UK economy ‘will only get worse’ as slowdown in growth begins

The UK economy shrank 0.1% in March and the situation is expected to worsen as the cost of living crisis intensifies.

Tim Ireland | Xinhua News Agency | Getty Images

LONDON — A slowdown in growth is underway in the UK after the economy contracted 0.1% in March, with economists expecting further contractions this year.

Although the economy grew 0.8% for the first quarter as a whole, slightly below the consensus growth forecast of 1%, January was the only positive month in the quarter. The war in Ukraine, supply chain problems and the resulting spikes in energy prices have worsened the toll of inflation, which is at its highest level in several decades.

The pound hit a two-year low against the US dollar on the data as traders digested growing uncertainty over the UK’s economic outlook.

The surprise monthly contraction in March – economists had expected the figure to be flat – has Prime Minister Boris Johnson’s government worried as the country’s cost of living crisis has yet to peak.

“Ultimately, things will only get worse for consumers. Energy bills are expected to climb further later this year when the price cap is reassessed, while inflation proves more sticky than expected” , said Hinesh Patel, portfolio manager at Quilter Investors.

Inflation in the UK hit a 30-year high of 7% in March and in April the country’s energy regulator raised its price cap by 54% to adjust to soaring prices. In the Queen’s Speech to mark the official opening of parliament on Wednesday, the government promised to focus on economic growth to tackle the spiraling cost of living.

Patel added that the Bank of England now faces an “almost impossible task of managing the economy out of this quagmire”.

“They’re in aggressive rate hike mode at the moment, but that can’t stay that way for long given the economic issues that are already starting to play out,” he added.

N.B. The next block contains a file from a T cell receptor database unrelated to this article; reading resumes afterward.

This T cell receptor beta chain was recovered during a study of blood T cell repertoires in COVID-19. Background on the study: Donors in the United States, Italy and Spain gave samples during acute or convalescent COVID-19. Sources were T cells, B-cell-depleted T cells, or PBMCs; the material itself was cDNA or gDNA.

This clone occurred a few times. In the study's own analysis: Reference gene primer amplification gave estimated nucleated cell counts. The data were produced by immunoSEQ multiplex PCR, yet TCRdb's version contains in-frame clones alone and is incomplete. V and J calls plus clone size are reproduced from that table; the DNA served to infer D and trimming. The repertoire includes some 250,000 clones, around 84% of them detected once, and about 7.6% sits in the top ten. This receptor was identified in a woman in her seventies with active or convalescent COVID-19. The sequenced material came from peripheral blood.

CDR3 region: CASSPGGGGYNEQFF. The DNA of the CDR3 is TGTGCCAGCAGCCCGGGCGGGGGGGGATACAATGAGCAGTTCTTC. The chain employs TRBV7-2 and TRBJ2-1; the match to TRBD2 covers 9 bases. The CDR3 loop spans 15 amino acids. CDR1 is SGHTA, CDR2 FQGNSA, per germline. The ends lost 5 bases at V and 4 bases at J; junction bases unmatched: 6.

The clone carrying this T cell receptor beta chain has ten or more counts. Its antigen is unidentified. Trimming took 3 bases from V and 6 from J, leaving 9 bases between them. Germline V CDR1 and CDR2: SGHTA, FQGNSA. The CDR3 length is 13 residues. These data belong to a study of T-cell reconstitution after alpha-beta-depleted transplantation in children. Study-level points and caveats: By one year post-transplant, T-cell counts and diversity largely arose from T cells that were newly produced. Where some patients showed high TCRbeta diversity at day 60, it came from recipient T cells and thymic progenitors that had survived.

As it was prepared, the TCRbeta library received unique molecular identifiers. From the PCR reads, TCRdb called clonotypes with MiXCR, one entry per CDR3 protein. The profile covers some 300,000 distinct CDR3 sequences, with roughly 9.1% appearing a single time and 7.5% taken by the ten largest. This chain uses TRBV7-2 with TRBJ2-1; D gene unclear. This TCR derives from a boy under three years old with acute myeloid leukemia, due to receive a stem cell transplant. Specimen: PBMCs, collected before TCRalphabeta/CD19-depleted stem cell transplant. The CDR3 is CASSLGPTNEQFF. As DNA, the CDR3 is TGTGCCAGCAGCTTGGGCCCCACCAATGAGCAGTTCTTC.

The Bank of England has raised interest rates in four consecutive policy meetings as it seeks to contain inflation, and markets are forecasting five more hikes by spring 2023.

However, James Smith, developed markets economist at ING, suggested that the central bank’s more cautious tone in recent weeks indicates that it will fall short of those expectations and could settle for a few more hikes before making a move. a pause so as not to exert further downward pressure. on economic growth.

Thursday’s GDP figures also showed Britain’s dominant consumer services industry took a hit in March, falling 1.8% as consumer spending fell amid pressure on consumers. households.

Falling healthcare spending

ING’s Smith said a second consecutive drop in output should be expected in April, coinciding with the end of free Covid-19 testing.

“Amazingly, sanitary production actually increased in March despite the continued reduction in Covid-related activity, but it is clear that this is unlikely to last,” noted Smith.

“Healthcare spending has been a key driver of GDP during the pandemic, and in fact the overall size of the economy would be around 1% lower if output in this sector had remained flat since the start of 2020.”

Caroline Simmons, UK investment director at UBS Global Wealth Management, was also cautious going forward.

“There is a growing potential for UK GDP to be negative in the second quarter, which is partly due to pressure on consumers from rising energy prices,” she said.

UK stocks isolated

As concerns about growth prospects over the next few quarters grow, investors are also considering the impact this could have on markets.

However, Simmons noted that the UK economy is not representative of the UK stock market. UBS sees FTSE 100 index higher with December target of 8,100; the FTSE was trading around 7172 by mid-morning on Thursday.

Importantly for the UK, labor demand and business investment intentions remain firm, reducing the risk of a sharp slowdown in overall growth, according to Daniel Casali, chief investment strategist. investments at Tilney Smith & Williamson.

The Bank of England expects growth to be flat in the second quarter, although Casali also noted that there is potential for a modest contraction.

“For investors, given that UK-listed large-cap companies do the bulk of their sales overseas, it’s really global growth that matters,” Casali added.

The IMF recently cut its global growth forecast to 3.6% for 2022 and 2023, down from 6.1% last year.

“Alongside strong EPS gains by the energy sector, the outlook for UK corporate earnings has improved. Consensus calls for earnings per share growth of 15% for 2022, a strong recovery from just a little less than 3% at the start of the year,” Casali added.

“At the very least, rising corporate earnings (and cheap valuations) should limit the decline in UK equities in the current volatile market conditions.”

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